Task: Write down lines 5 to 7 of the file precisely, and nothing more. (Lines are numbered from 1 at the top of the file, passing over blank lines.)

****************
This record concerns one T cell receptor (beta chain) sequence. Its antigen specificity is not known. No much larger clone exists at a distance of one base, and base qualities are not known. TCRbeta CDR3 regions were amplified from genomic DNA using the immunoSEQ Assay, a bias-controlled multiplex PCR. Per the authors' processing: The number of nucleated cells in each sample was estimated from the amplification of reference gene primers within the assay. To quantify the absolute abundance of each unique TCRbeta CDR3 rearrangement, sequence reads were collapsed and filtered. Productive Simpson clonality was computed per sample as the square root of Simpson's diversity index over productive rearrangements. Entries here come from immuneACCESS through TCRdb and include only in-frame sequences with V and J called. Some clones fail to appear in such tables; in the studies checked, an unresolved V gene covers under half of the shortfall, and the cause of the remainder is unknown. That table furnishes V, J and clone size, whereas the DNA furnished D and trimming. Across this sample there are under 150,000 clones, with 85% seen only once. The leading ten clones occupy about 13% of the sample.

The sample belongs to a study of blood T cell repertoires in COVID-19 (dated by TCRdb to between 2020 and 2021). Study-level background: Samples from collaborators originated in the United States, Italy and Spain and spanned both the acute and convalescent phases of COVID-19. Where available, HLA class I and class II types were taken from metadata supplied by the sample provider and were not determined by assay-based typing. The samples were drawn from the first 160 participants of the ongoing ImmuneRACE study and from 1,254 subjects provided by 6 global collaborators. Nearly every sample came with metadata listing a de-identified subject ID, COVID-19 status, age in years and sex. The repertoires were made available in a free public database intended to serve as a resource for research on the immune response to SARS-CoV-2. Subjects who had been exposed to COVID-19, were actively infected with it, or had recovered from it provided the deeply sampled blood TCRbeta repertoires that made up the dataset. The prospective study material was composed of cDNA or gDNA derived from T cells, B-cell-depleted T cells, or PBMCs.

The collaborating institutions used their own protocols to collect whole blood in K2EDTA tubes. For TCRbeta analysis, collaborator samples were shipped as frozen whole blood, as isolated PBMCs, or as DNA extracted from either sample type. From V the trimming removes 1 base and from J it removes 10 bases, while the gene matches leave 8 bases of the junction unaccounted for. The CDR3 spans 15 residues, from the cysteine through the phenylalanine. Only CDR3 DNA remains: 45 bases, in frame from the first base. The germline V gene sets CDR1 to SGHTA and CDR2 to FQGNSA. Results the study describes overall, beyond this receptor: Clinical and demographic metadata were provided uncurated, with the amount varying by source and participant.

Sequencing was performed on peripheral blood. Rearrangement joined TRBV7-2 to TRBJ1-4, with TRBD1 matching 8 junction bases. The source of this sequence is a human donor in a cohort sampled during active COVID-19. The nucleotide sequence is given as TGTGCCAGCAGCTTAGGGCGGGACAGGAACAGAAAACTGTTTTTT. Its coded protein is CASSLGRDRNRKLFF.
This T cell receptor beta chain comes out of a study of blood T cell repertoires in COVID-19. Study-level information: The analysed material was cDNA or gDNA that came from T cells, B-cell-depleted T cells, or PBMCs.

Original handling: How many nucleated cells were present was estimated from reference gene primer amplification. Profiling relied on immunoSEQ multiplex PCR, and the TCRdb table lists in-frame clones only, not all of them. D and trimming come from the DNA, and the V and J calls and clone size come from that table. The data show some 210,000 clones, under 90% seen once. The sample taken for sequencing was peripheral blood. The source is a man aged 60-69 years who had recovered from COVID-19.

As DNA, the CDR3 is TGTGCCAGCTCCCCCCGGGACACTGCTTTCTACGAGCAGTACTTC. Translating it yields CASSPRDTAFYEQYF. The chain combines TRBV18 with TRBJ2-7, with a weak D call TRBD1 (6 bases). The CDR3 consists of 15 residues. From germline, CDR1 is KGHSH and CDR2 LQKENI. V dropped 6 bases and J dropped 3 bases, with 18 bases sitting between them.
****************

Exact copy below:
This T cell receptor beta chain comes out of a study of blood T cell repertoires in COVID-19. Study-level information: The analysed material was cDNA or gDNA that came from T cells, B-cell-depleted T cells, or PBMCs.

Original handling: How many nucleated cells were present was estimated from reference gene primer amplification. Profiling relied on immunoSEQ multiplex PCR, and the TCRdb table lists in-frame clones only, not all of them. D and trimming come from the DNA, and the V and J calls and clone size come from that table. The data show some 210,000 clones, under 90% seen once. The sample taken for sequencing was peripheral blood. The source is a man aged 60-69 years who had recovered from COVID-19.

As DNA, the CDR3 is TGTGCCAGCTCCCCCCGGGACACTGCTTTCTACGAGCAGTACTTC. Translating it yields CASSPRDTAFYEQYF. The chain combines TRBV18 with TRBJ2-7, with a weak D call TRBD1 (6 bases). The CDR3 consists of 15 residues. From germline, CDR1 is KGHSH and CDR2 LQKENI. V dropped 6 bases and J dropped 3 bases, with 18 bases sitting between them.